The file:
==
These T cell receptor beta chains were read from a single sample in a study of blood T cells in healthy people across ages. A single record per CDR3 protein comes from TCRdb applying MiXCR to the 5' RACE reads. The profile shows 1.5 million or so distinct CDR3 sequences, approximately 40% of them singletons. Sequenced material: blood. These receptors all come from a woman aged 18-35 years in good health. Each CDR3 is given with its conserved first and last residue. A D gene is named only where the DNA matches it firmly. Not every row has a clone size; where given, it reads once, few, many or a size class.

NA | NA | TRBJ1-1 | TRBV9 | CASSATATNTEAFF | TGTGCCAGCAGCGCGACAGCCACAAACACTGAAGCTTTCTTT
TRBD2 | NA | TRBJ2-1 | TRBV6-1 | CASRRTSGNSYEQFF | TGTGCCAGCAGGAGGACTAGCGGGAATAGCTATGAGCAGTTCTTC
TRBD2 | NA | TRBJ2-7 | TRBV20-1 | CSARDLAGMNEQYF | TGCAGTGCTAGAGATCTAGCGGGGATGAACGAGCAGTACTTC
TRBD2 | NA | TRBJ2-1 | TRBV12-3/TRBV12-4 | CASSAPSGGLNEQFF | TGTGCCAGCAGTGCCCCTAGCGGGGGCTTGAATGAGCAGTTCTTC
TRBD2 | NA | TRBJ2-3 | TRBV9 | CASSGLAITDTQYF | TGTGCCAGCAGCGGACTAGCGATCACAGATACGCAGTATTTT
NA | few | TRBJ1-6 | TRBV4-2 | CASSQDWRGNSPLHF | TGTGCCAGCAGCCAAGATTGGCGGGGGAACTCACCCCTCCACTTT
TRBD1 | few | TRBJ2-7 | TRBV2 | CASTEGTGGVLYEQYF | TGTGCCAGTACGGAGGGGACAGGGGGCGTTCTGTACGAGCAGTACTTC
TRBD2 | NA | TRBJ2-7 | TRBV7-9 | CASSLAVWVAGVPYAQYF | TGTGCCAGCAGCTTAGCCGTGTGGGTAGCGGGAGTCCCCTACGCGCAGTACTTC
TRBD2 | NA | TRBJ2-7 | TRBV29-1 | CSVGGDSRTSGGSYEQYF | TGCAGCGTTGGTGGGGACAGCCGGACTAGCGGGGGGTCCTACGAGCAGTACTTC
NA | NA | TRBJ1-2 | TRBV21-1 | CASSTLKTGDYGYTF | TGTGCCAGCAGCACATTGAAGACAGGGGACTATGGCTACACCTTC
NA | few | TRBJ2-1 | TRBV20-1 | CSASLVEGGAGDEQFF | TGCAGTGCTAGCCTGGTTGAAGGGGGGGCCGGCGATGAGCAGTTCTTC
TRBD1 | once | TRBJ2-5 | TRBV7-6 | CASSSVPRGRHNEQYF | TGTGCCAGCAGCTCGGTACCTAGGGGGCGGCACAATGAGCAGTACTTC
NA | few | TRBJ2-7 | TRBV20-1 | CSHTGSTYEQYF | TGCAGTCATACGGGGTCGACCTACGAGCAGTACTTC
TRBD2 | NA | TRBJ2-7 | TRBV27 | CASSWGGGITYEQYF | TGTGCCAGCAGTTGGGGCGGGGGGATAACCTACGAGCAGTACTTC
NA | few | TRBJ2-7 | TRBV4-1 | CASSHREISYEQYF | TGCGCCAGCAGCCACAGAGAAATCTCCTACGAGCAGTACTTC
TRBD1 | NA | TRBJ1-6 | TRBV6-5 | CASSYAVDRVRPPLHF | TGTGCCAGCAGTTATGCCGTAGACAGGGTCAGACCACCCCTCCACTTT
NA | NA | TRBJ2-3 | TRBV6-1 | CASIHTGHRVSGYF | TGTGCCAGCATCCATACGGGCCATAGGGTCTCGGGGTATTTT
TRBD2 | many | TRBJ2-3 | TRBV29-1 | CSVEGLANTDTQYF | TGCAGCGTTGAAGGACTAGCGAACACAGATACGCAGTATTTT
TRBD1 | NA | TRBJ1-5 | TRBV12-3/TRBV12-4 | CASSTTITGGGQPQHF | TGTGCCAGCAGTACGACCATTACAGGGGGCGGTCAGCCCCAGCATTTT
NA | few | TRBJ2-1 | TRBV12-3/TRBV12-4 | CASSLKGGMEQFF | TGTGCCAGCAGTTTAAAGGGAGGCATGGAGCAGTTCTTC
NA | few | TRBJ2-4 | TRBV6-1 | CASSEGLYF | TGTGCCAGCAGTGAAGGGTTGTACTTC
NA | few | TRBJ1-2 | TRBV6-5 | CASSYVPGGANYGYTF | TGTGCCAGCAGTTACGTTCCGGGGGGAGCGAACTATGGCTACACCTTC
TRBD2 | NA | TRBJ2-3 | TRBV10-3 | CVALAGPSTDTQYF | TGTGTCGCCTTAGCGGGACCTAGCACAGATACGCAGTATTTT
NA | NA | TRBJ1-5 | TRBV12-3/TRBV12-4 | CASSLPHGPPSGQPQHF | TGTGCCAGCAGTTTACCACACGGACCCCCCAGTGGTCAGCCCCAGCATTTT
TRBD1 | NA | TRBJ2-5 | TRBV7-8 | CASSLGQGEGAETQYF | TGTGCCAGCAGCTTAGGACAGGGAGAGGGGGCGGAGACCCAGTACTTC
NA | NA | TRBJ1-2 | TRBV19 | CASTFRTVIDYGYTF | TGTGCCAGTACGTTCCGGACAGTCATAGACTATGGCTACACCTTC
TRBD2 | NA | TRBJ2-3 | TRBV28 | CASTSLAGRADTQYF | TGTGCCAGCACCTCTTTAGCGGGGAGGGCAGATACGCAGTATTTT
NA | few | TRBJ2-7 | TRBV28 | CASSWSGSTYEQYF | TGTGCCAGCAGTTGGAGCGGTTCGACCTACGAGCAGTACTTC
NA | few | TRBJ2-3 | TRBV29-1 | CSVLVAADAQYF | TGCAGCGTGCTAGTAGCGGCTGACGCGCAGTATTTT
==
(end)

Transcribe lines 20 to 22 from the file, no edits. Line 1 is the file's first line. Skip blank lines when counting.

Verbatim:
TRBD1 | NA | TRBJ1-5 | TRBV12-3/TRBV12-4 | CASSTTITGGGQPQHF | TGTGCCAGCAGTACGACCATTACAGGGGGCGGTCAGCCCCAGCATTTT
NA | few | TRBJ2-1 | TRBV12-3/TRBV12-4 | CASSLKGGMEQFF | TGTGCCAGCAGTTTAAAGGGAGGCATGGAGCAGTTCTTC
NA | few | TRBJ2-4 | TRBV6-1 | CASSEGLYF | TGTGCCAGCAGTGAAGGGTTGTACTTC